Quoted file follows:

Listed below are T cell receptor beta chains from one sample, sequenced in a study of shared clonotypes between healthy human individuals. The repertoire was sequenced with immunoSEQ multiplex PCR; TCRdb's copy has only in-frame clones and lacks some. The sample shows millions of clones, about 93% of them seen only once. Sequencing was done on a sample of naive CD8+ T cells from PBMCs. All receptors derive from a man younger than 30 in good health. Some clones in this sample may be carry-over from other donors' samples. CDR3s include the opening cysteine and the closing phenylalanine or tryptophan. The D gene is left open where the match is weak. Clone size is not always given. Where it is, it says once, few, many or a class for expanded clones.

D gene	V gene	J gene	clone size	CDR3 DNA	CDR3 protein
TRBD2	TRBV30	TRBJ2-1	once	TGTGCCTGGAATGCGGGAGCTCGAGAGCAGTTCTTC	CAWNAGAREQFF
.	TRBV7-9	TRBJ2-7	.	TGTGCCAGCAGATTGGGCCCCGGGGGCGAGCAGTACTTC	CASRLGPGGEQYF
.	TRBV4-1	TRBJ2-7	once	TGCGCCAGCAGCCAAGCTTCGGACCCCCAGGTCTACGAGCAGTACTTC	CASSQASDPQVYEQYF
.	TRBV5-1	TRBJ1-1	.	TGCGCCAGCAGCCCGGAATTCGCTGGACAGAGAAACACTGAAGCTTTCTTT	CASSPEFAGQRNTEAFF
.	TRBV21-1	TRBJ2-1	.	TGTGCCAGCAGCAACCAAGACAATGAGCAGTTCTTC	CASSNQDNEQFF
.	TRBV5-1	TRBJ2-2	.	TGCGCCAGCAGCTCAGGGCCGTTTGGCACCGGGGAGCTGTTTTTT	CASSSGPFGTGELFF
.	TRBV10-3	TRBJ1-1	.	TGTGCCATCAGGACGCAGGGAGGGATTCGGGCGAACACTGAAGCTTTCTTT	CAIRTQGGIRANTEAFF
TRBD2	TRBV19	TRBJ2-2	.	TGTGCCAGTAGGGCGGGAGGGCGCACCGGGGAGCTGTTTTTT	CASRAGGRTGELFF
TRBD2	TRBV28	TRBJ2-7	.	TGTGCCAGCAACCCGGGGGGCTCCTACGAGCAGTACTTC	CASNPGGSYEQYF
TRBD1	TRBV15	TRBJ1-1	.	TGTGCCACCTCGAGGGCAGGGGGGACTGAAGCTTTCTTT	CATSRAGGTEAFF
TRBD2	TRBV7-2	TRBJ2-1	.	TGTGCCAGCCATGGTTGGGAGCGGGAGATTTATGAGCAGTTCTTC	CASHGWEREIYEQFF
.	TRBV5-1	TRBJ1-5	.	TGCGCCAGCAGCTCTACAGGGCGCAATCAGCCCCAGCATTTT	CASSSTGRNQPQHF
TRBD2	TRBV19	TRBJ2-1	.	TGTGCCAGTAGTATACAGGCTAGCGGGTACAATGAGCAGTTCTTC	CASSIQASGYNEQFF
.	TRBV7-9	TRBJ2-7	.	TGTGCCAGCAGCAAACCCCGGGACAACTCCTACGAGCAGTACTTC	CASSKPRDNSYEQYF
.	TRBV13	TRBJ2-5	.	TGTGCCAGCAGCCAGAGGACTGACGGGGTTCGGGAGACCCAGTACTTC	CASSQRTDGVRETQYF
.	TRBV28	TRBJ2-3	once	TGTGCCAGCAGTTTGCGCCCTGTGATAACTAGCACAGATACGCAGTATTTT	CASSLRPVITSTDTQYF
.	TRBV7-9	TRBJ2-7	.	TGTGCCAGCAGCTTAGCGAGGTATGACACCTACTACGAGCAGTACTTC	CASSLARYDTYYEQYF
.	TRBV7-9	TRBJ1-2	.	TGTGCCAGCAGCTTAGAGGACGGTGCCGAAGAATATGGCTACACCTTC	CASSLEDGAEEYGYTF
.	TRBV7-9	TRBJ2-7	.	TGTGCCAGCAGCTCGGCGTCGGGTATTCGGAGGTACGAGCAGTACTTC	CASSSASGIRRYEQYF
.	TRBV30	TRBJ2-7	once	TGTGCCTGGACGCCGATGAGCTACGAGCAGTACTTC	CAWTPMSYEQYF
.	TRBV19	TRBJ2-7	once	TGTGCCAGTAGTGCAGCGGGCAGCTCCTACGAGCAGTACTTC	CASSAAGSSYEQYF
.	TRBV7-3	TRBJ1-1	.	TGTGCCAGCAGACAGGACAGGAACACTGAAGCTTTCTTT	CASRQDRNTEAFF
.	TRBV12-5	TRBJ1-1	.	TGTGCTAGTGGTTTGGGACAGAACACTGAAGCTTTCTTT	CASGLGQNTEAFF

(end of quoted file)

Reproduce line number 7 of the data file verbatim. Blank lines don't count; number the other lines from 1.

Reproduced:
.	TRBV21-1	TRBJ2-1	.	TGTGCCAGCAGCAACCAAGACAATGAGCAGTTCTTC	CASSNQDNEQFF